Hello, and thank you for being here (my website). I assume that if you’re reading this you are considering sending your dog to me for training. It’s important that you know that the health and wellbeing of your dog are my top priorities and I’m grateful and honored to be entrusted with this responsibility. It is not something I take lightly.
Though I have a few experienced gundog owners that bring dogs to me at various stages of training, most of my first time clients are new to hunting dogs, or at least do not consider themselves experienced or proficient trainers. I am of the belief that a well trained gundog needs an effective handler to meet even a bit of its potential in the field. In other words, this won’t work if you’re not committed to learning how to handle your dog. Don’t let this scare you, it can be pretty simple and intuitive, but you must practice.
We take three basic types of gundogs here, pointing breeds, flushing breeds, and retrieving breeds. For the sake of clarity I’ll use the term questing dog to refer to both pointers and flushers and retriever to refer to, well retrievers. Today we will be discussing the questing dogs. We will cover early stages of retriever training in the future. Questing dog is a term I’ve borrowed from Craig Koshyk. I find it very useful in organizing my thoughts around the development of various training programs. Though pointers and flushers have very different ways of helping us bring game to the bag, the way in which they approach the search is very similar. This means that they can be treated very similarly in the earliest stages of training.
For questing type dogs, practice simply means getting afield with your dog and developing a connection without being obtrusive. Young questing dogs need to “go with you” while independently searching for game. What happens when they contact game is between them and their quarry. I sincerely believe that we must let our young dogs develop naturally before we try to add any “bird manners”. A questing dog that leaves here after a normal young dog stay will be exposed to birds and gunfire, trained to recall on cue, and will “go with us” in the field. The idea is to give them the opportunity to become the absolute best natural version of a bird dog possible. I want to send a first year bird dog home with you in such a way that it is safe for you to hang your gun over your shoulder, take them afield, and shoot some birds out to them if they earn it.
The ideal situation would be to get your 7-12 month old pup here before their first true hunting season. The average stay for a first year questing dog is around six weeks. Here is an approximate breakdown of a week by week schedule for a first year dog in training. Obviously, if you have a flushing dog, you can disregard any of the pointing dog language. This schedule only accounts for field work. If your dog is here for Companion Gundog work, the he or she will be getting more refined obedience when away from the field.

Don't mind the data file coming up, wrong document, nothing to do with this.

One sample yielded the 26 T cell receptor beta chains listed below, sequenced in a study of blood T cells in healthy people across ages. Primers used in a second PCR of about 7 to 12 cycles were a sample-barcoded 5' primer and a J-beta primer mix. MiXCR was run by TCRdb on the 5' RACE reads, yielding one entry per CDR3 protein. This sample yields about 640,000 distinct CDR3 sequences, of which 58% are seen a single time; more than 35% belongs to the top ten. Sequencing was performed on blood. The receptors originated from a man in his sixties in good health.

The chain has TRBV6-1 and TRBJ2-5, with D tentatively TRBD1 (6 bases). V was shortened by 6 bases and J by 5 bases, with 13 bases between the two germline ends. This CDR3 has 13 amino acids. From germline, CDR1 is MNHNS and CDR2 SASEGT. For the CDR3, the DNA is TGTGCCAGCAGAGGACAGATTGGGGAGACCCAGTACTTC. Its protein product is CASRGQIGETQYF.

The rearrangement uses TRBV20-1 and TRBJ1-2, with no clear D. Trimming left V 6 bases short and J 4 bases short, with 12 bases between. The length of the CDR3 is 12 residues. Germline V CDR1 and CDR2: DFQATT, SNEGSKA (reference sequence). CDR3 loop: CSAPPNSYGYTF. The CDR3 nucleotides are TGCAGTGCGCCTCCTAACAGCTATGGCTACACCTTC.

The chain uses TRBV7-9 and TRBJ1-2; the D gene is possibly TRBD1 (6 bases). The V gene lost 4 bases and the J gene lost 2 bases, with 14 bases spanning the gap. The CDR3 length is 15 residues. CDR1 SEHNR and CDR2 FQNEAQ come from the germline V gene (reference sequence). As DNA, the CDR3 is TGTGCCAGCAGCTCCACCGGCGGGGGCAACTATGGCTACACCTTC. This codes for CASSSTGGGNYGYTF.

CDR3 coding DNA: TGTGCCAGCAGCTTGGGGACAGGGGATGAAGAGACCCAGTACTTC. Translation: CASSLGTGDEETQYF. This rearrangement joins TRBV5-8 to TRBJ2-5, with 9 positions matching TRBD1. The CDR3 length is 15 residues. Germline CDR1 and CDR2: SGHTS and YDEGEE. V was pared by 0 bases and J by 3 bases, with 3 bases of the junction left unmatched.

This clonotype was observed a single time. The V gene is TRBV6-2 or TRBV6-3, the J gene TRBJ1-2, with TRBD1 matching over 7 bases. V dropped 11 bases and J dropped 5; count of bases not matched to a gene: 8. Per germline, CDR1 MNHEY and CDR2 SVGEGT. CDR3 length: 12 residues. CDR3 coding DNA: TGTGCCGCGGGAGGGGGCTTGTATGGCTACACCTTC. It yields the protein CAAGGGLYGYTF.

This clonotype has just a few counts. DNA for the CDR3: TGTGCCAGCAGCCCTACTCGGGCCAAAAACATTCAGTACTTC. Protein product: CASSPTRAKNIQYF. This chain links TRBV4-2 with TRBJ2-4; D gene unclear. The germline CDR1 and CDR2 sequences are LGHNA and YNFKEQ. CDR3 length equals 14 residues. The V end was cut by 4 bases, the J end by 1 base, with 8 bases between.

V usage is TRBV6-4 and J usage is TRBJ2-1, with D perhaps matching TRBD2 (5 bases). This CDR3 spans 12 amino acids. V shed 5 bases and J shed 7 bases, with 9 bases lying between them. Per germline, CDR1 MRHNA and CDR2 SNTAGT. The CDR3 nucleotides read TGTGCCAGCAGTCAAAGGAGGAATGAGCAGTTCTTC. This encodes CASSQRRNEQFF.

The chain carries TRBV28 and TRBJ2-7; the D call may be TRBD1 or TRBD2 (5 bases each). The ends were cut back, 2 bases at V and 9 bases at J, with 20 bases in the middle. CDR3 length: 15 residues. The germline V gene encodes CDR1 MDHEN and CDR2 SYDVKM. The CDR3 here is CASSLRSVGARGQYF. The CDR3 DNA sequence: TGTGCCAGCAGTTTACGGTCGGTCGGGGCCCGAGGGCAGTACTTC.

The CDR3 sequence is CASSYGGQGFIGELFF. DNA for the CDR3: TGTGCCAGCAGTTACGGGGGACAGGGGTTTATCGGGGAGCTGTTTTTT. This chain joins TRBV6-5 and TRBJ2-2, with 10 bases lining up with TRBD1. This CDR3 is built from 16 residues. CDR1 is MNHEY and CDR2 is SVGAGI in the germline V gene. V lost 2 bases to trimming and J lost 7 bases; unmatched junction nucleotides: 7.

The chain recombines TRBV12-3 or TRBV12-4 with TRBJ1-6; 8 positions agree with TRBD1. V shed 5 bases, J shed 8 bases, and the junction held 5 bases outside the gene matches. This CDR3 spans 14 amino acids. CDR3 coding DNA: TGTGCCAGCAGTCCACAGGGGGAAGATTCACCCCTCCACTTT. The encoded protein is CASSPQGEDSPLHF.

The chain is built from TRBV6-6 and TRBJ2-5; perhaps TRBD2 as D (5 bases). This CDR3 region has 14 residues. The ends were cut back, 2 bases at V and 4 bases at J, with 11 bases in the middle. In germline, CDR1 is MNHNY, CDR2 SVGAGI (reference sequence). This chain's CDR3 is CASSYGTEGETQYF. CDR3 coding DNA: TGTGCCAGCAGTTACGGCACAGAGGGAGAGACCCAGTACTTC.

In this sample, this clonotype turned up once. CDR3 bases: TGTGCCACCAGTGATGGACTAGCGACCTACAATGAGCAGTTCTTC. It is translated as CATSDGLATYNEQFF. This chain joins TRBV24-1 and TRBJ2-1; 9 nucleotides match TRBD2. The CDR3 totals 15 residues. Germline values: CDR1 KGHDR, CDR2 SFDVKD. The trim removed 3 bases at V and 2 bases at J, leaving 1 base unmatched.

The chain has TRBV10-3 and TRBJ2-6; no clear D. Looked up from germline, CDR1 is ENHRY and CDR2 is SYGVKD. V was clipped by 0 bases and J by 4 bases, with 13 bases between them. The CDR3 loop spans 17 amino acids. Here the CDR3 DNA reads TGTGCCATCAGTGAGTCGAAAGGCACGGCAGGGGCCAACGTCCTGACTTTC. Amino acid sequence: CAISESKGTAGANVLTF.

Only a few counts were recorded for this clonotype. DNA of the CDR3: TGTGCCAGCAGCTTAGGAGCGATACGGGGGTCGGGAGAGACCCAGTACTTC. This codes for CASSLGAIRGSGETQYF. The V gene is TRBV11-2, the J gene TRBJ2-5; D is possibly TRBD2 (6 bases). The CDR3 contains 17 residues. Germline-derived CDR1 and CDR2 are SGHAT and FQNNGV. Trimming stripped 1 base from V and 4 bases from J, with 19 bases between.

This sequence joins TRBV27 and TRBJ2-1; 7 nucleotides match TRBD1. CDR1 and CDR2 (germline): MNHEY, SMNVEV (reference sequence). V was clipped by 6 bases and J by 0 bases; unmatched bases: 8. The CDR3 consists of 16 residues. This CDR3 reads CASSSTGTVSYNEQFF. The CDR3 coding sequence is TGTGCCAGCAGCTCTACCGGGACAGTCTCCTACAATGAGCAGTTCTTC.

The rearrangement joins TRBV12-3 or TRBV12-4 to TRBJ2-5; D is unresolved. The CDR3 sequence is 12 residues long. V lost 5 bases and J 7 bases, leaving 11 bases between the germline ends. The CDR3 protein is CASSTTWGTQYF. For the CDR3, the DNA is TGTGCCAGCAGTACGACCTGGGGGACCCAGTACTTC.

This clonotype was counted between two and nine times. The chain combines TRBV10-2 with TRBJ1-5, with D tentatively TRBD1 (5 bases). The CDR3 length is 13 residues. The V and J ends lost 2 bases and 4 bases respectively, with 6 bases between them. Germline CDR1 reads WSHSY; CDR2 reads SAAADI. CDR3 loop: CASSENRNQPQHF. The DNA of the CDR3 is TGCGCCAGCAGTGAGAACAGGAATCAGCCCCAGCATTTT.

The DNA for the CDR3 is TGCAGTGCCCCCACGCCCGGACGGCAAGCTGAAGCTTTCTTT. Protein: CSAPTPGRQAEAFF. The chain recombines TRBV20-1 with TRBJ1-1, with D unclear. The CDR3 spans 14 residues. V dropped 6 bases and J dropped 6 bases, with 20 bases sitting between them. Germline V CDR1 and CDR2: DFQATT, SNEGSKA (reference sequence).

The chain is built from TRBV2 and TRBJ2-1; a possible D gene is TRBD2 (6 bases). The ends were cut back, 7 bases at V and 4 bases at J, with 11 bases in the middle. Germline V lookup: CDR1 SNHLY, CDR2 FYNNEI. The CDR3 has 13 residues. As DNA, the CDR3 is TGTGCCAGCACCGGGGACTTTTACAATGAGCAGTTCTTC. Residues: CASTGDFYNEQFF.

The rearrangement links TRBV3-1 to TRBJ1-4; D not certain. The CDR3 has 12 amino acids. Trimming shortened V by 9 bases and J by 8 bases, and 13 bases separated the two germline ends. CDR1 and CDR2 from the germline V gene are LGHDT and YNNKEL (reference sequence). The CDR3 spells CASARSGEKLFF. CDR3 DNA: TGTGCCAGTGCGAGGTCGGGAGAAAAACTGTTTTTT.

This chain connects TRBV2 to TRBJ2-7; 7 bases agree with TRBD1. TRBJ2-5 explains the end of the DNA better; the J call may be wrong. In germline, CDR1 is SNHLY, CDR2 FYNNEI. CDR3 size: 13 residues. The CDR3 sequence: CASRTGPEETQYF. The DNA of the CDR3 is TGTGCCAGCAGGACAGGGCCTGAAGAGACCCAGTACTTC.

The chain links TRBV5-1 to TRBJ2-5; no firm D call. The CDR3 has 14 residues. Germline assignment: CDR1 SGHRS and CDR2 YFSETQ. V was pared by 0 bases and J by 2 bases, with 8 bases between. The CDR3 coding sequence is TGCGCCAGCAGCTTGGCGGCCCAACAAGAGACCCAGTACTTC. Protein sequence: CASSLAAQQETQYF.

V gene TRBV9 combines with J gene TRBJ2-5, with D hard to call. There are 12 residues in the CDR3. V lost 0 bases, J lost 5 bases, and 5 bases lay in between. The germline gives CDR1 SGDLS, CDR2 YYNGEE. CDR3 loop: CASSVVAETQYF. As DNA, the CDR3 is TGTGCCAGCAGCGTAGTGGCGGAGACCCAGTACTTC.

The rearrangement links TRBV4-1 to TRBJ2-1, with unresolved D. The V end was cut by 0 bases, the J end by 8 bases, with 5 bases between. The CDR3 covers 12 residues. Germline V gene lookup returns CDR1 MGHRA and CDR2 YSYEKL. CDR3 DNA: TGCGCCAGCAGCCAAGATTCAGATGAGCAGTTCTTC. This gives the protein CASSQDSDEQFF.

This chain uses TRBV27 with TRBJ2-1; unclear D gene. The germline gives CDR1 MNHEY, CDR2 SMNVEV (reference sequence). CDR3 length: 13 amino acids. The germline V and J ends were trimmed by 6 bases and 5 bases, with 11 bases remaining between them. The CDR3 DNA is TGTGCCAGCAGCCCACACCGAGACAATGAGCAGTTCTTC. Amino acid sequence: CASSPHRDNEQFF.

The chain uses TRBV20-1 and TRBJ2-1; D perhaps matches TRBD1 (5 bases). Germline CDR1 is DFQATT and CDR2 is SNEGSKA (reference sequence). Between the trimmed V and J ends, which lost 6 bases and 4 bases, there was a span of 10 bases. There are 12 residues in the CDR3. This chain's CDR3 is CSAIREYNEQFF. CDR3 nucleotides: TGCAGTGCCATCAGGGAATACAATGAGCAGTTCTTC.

-Receive owner and dog on drop off day.
-24 – 72 hours of settle/decompression time (dog will be walked on lead in the yard when out)
-Intro to collar conditioning
-Structured play and collar conditioning continued
-Call owner for initial assessment and update
-Collar conditioning continued
-Free runs around grounds solo and with other dogs
-Intro to birds
-Bump, chase, catch bird contacts during free runs
-Bump, chase, catch bird contacts continued
-Assess natural retrieve (if any)
-Bump, chase (no catch) contacts
-Intro to gunfire
-Assess natural point
-Contact owner with mid-term assessment and update
-Bump, chase, distant gunfire (sensitivity dependent)
-If staunch… Launcher intro
-Begin to close the distance pre-flush (walking in to flush)
-Begin shooting birds out for dog if ready
-Extend staunch point with launcher (shoot kill pigeon out for the dog as needed)
-Test on hard flying loose quail
-Repeat as needed
You’ll notice that I never said anything about limiting the chase of your young dog. I’m a believer in leaving the chase in a young dog until they’ve got some experience under their belt. This helps ensure that we give the best opportunity to start more compulsive field training as the most bold, confident young gundog they can be. Not everyone agrees with this notion, but it is something that is very important to me. If you’re looking to have your young dog “broke out” in his/her first season, I’m likely not the trainer for you.
If all you want is a “meat dog”, you may never need any training beyond this first year exposure program. If you decide you’d like to add some polish before the next season or that you want to take your dog to a more finished level of training, I’ll be here to help you achieve those goals in the future. For now, let’s make you a good young hunting dog that will come out of his/her first season strong, confident, and ready for whatever we throw at him.